How invested are your users in their own computing experience?

Computer users who are truly engaged can be a pleasure to support. How can the help desk encourage a healthy self-interest in its clients?

Joe Rosberg is a prince for drawing attention to Jessie's problem, and the challenges faced by the techs who provide support to schools. Let's face it, whether they're raised in an urban or rural setting, whether they attend a public or a private school, kids can be a handful. Even the good ones sometimes break stuff. Mostly this is because children are sociopaths.

Seriously. Kids aren't born with an understanding of the conventions of proper behavior. As children, we have no considerations beyond our own needs and desires. The whole process of maturation is about each child—with the help of parents (hopefully) and other adults—discovering how he as an individual fits into the larger community.

Lots of people have chimed in with thoughts about how Jessie's problem should be addressed. Treating the symptoms don't address the root problem, though: whether this vandalism is due to a lack of pride in their school (or themselves) or due to an underdeveloped sense of responsibility, these students aren't personally invested in the computing resources provided for them. Having some experience in educational IT myself, I've encountered this issue before, and I've seen it overcome.

Emotional intelligence and empathy take time to develop. Until then, what are we left with? Self-involvement. Most kids are great at looking out for their own interests. It's possible for the school's help desk to turn this to their advantage.

The university I work for in Chicago has started a number of elementary and secondary schools in underprivileged neighborhoods. One initiative they've undertaken allows students to participate in a program that gets them their very own laptop. Basically a heavily discounted leasing program, the deal is that if the kid can take care of the computer, she'll be able to use it all through junior high. When she matriculates to high school, the computer will be hers to keep, free and clear.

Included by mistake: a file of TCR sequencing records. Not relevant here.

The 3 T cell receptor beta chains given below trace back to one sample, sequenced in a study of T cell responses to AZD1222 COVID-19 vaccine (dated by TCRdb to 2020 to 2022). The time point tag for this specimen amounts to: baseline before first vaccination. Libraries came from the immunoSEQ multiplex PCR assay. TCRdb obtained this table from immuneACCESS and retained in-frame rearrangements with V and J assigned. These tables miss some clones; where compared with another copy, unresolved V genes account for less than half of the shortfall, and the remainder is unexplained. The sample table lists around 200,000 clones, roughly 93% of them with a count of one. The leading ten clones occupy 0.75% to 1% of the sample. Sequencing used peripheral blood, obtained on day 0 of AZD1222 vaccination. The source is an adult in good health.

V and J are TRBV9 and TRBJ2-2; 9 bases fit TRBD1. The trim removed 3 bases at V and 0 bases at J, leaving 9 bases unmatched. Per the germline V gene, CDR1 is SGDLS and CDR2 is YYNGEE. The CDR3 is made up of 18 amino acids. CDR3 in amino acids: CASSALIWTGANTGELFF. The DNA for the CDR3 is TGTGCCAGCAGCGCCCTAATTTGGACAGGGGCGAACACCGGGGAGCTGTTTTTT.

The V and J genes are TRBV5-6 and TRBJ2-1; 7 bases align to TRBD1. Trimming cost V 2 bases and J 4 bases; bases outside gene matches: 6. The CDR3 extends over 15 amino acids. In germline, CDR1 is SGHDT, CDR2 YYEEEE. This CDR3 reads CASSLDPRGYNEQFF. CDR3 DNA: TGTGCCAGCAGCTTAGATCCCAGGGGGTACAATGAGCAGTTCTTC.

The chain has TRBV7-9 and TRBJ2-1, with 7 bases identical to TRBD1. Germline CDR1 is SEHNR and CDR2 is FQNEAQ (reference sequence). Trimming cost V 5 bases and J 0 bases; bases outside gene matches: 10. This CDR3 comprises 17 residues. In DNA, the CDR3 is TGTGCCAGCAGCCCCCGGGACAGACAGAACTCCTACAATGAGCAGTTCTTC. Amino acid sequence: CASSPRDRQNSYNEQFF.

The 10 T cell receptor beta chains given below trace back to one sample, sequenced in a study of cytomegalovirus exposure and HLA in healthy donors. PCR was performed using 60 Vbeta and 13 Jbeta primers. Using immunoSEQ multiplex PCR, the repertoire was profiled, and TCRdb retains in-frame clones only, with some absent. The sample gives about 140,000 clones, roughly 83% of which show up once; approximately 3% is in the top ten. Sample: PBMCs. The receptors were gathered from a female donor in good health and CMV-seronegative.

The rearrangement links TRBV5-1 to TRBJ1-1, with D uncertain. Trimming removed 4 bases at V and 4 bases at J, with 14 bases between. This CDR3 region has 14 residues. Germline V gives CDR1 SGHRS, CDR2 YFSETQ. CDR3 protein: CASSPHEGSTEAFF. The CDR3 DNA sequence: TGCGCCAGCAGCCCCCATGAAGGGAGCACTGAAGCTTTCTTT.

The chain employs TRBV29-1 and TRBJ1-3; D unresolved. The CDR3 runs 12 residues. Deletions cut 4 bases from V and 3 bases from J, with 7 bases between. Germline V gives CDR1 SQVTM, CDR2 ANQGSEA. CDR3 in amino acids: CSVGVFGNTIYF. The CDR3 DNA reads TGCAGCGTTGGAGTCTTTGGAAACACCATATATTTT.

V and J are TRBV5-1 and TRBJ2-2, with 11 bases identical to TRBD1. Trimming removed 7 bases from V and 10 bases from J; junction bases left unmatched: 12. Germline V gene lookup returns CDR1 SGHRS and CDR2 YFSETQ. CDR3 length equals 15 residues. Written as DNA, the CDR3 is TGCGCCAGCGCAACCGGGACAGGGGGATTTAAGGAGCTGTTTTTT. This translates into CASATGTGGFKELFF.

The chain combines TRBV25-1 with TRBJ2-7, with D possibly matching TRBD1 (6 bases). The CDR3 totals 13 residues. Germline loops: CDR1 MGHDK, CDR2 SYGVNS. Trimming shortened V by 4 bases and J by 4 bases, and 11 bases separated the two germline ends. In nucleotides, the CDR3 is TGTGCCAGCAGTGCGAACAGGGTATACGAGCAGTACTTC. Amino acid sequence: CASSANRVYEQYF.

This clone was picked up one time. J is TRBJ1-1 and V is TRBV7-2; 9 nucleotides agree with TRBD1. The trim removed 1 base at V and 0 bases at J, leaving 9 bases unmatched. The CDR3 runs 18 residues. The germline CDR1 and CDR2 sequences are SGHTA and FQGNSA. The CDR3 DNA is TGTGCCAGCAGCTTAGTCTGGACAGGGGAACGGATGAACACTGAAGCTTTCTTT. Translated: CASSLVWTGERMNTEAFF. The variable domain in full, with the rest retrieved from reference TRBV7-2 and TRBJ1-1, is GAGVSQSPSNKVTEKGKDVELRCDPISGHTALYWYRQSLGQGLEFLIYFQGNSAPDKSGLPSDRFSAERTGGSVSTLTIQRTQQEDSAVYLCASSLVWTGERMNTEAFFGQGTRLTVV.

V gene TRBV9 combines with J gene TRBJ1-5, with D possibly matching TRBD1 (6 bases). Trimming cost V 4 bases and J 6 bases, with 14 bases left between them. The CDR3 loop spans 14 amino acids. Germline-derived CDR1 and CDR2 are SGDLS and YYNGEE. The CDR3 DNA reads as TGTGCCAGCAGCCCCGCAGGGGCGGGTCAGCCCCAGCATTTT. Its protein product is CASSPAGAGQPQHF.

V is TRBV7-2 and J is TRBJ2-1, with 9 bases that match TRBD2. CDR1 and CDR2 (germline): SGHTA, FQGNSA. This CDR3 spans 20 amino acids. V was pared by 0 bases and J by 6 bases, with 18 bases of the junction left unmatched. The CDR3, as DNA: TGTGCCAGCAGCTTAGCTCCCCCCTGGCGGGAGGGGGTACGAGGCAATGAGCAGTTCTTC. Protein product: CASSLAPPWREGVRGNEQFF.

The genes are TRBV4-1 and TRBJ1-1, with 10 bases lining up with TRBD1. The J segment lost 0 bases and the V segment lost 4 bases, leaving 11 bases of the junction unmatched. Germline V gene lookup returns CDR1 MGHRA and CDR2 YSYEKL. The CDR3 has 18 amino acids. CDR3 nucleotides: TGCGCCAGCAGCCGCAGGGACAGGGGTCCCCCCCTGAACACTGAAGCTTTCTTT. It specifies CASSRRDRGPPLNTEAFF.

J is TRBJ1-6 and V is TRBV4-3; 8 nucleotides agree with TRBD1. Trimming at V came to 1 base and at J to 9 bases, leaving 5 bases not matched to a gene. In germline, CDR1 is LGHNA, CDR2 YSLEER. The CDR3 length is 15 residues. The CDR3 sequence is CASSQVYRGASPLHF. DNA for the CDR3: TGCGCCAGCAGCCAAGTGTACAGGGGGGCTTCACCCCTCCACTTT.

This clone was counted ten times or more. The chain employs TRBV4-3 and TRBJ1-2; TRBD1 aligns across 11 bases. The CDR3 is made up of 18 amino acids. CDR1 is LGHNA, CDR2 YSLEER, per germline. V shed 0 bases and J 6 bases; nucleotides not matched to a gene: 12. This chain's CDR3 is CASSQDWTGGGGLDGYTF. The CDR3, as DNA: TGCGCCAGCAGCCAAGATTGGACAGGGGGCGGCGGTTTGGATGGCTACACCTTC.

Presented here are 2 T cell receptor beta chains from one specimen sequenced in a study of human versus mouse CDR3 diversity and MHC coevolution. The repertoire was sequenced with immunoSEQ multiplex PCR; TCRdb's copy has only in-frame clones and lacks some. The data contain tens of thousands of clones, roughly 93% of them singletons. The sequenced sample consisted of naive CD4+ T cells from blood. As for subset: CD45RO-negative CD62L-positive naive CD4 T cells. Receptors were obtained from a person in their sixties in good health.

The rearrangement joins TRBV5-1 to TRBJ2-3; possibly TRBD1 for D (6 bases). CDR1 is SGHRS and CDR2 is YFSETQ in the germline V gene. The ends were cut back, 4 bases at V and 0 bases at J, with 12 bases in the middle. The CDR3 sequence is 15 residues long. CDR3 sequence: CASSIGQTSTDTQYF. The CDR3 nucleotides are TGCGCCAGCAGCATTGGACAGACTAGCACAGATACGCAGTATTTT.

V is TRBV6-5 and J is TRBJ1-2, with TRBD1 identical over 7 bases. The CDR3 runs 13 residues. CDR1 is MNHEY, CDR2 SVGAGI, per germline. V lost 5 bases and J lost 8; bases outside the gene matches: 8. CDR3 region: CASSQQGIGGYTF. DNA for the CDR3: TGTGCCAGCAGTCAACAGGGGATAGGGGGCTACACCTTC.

The first year of the one-to-one laptop program at our charter schools, most of us techs thought that the failure rates would be astronomical. We'd seen lab computers trashed in much the same ways Jessie has, and I figured that the moment those student laptops left campus, all bets would be off. I thought that we'd see the computers turned to junk.

And I was wrong.

Sure, there were some cases where a notebook was damaged or lost due to carelessness. One was even run over by a car. The vast majority of our students, though, rose to the responsibility that owning a computer demanded, and our school's computers stopped being so heavily abused. Another pleasant side effect of the one-to-one laptop program is that students seem more engaged in their own schoolwork than before. This shouldn't be too surprising, though. Once it's present, it's hard to keep a sense of responsibility from trickling over into other areas of life.

Now, obviously, not every school can afford to start a program offering individual laptops to students. But there could be other ways that IT managers and help desk pros can encourage in their users a personal investment in the computing experience. Fostering that sort of morale can benefit business environments as well. After all, how many times have we seen a business user wander off while a tech was solving their problem, missing out on a potential teaching moment?

So, for schools and businesses, let's start brainstorming some ideas how techs can encourage a healthy self-interest in our users.

  • Students could take turns doing "lab duty," cleaning up computers, helping to install software, and generally maintaining the school's computers, perhaps as part of an after-school activity. This can provide support techs a pool of much-needed helping hands (and eyes), and give students a chance to develop their computing skills. It might also keep kids from damaging computers if they spent some time taking care of them.
  • Help desk techs can leverage skilled users to provide training for their peers. Sometimes, it's easier for someone to learn from a colleague, rather than ask a tech for help. Recognizing a particular user's skill can also increase morale.
  • Techs and managers should consider polling their users periodically. By feeling like they have a say in training opportunities or purchasing decisions, your clients will naturally be more engaged.

These are just a few ideas I've come up with. I'd love to hear your ideas in the comments.

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